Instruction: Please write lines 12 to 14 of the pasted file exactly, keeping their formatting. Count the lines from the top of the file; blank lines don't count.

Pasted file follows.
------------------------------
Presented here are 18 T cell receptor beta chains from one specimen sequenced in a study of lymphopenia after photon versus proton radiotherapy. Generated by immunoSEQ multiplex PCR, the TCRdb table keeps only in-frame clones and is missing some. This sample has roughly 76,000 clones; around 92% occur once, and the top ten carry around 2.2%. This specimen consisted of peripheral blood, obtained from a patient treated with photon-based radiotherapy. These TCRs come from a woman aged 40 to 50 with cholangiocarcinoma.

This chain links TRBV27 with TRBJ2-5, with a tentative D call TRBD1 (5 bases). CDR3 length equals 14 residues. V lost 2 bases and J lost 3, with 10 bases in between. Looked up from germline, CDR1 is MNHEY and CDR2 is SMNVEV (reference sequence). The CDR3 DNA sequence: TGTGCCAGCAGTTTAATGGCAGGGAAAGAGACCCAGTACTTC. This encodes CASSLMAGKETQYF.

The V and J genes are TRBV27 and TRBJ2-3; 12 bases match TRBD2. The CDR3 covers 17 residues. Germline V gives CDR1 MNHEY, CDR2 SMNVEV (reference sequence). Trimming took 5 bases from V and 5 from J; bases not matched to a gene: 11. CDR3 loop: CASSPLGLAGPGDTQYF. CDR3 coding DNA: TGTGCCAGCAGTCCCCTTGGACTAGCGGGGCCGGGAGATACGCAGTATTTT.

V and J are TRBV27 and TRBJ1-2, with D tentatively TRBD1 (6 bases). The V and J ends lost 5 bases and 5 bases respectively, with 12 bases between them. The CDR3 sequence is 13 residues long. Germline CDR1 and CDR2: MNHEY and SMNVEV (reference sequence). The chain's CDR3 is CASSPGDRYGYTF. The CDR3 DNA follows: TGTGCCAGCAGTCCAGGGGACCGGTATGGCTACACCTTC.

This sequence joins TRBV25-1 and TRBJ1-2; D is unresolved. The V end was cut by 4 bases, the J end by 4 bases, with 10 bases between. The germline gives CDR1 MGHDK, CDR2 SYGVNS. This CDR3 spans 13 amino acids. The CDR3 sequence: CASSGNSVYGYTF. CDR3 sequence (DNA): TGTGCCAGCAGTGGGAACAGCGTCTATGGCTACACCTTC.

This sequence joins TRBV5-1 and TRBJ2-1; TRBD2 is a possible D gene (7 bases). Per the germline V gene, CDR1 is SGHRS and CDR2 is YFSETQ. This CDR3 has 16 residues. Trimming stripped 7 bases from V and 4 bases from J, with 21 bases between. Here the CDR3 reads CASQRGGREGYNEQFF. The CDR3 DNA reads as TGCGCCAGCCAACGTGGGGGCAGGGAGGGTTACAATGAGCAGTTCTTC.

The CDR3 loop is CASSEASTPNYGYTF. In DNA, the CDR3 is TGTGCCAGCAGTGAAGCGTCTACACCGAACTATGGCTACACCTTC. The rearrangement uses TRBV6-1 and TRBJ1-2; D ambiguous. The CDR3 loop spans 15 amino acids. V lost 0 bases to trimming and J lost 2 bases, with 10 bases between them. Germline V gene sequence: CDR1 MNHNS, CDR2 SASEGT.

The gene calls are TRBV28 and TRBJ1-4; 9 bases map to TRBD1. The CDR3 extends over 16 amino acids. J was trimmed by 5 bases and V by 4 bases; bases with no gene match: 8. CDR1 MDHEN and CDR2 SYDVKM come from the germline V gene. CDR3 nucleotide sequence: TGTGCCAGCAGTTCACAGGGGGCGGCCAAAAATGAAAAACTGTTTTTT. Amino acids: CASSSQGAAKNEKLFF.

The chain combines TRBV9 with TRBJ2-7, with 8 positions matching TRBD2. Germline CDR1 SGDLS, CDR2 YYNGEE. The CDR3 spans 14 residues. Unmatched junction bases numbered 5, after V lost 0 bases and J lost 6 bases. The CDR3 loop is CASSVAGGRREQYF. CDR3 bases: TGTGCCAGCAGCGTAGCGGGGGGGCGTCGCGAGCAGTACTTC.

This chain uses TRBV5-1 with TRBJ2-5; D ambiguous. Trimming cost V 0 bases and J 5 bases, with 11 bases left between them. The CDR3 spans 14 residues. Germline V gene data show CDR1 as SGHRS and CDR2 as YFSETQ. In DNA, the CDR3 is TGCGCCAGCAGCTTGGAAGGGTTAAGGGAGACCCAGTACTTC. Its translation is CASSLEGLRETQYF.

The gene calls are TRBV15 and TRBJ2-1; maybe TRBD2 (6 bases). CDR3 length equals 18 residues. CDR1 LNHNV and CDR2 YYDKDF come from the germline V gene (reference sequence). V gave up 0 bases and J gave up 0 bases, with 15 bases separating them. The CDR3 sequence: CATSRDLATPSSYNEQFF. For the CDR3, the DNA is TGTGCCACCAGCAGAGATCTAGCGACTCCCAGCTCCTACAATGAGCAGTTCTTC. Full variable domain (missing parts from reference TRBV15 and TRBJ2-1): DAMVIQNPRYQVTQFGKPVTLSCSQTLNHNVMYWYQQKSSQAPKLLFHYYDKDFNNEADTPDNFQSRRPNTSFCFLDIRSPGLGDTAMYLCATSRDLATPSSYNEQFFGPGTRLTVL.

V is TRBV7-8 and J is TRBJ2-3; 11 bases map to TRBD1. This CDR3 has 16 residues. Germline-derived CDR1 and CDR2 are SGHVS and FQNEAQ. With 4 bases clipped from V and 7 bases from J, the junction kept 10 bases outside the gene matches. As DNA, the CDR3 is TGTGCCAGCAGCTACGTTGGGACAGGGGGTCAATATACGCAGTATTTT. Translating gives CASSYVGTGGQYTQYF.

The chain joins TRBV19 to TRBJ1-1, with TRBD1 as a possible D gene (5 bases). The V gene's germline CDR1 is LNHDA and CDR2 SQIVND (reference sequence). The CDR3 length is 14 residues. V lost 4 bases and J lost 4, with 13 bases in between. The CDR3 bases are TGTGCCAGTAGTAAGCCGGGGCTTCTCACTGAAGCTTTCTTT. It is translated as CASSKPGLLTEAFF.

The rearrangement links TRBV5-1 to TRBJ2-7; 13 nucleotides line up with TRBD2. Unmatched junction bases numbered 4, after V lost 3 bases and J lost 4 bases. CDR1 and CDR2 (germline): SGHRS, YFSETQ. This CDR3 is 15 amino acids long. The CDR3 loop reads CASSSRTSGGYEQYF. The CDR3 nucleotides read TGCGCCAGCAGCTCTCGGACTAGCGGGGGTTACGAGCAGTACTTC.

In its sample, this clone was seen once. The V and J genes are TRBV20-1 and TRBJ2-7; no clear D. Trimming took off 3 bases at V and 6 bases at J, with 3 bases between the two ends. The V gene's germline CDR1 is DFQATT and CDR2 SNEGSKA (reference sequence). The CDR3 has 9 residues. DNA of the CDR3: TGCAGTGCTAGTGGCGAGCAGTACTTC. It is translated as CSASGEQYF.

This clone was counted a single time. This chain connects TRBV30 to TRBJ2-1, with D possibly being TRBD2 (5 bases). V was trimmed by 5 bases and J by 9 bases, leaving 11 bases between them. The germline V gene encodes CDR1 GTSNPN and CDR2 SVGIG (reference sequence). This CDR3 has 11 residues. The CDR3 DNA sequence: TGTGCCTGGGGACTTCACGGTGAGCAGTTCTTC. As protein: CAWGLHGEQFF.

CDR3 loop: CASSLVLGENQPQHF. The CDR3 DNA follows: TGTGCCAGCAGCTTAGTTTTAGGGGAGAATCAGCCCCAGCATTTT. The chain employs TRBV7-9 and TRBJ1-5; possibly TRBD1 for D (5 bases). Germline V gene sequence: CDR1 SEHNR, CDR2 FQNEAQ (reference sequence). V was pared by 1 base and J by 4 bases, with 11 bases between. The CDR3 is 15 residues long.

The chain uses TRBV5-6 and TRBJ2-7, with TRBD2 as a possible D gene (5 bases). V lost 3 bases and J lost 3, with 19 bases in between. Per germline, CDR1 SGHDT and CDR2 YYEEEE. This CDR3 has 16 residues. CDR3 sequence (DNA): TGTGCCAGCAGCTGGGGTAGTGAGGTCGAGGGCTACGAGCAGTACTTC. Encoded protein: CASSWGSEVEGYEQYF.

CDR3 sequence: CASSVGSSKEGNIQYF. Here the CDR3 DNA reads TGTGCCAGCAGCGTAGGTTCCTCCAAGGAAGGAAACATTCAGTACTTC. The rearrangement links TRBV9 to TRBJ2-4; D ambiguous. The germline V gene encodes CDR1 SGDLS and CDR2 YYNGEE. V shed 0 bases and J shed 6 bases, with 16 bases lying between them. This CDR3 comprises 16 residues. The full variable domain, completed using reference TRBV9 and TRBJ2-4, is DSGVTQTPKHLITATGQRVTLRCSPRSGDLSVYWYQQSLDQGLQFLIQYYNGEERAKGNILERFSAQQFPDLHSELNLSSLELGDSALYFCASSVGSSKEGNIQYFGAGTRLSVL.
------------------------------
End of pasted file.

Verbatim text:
V is TRBV7-8 and J is TRBJ2-3; 11 bases map to TRBD1. This CDR3 has 16 residues. Germline-derived CDR1 and CDR2 are SGHVS and FQNEAQ. With 4 bases clipped from V and 7 bases from J, the junction kept 10 bases outside the gene matches. As DNA, the CDR3 is TGTGCCAGCAGCTACGTTGGGACAGGGGGTCAATATACGCAGTATTTT. Translating gives CASSYVGTGGQYTQYF.

The chain joins TRBV19 to TRBJ1-1, with TRBD1 as a possible D gene (5 bases). The V gene's germline CDR1 is LNHDA and CDR2 SQIVND (reference sequence). The CDR3 length is 14 residues. V lost 4 bases and J lost 4, with 13 bases in between. The CDR3 bases are TGTGCCAGTAGTAAGCCGGGGCTTCTCACTGAAGCTTTCTTT. It is translated as CASSKPGLLTEAFF.

The rearrangement links TRBV5-1 to TRBJ2-7; 13 nucleotides line up with TRBD2. Unmatched junction bases numbered 4, after V lost 3 bases and J lost 4 bases. CDR1 and CDR2 (germline): SGHRS, YFSETQ. This CDR3 is 15 amino acids long. The CDR3 loop reads CASSSRTSGGYEQYF. The CDR3 nucleotides read TGCGCCAGCAGCTCTCGGACTAGCGGGGGTTACGAGCAGTACTTC.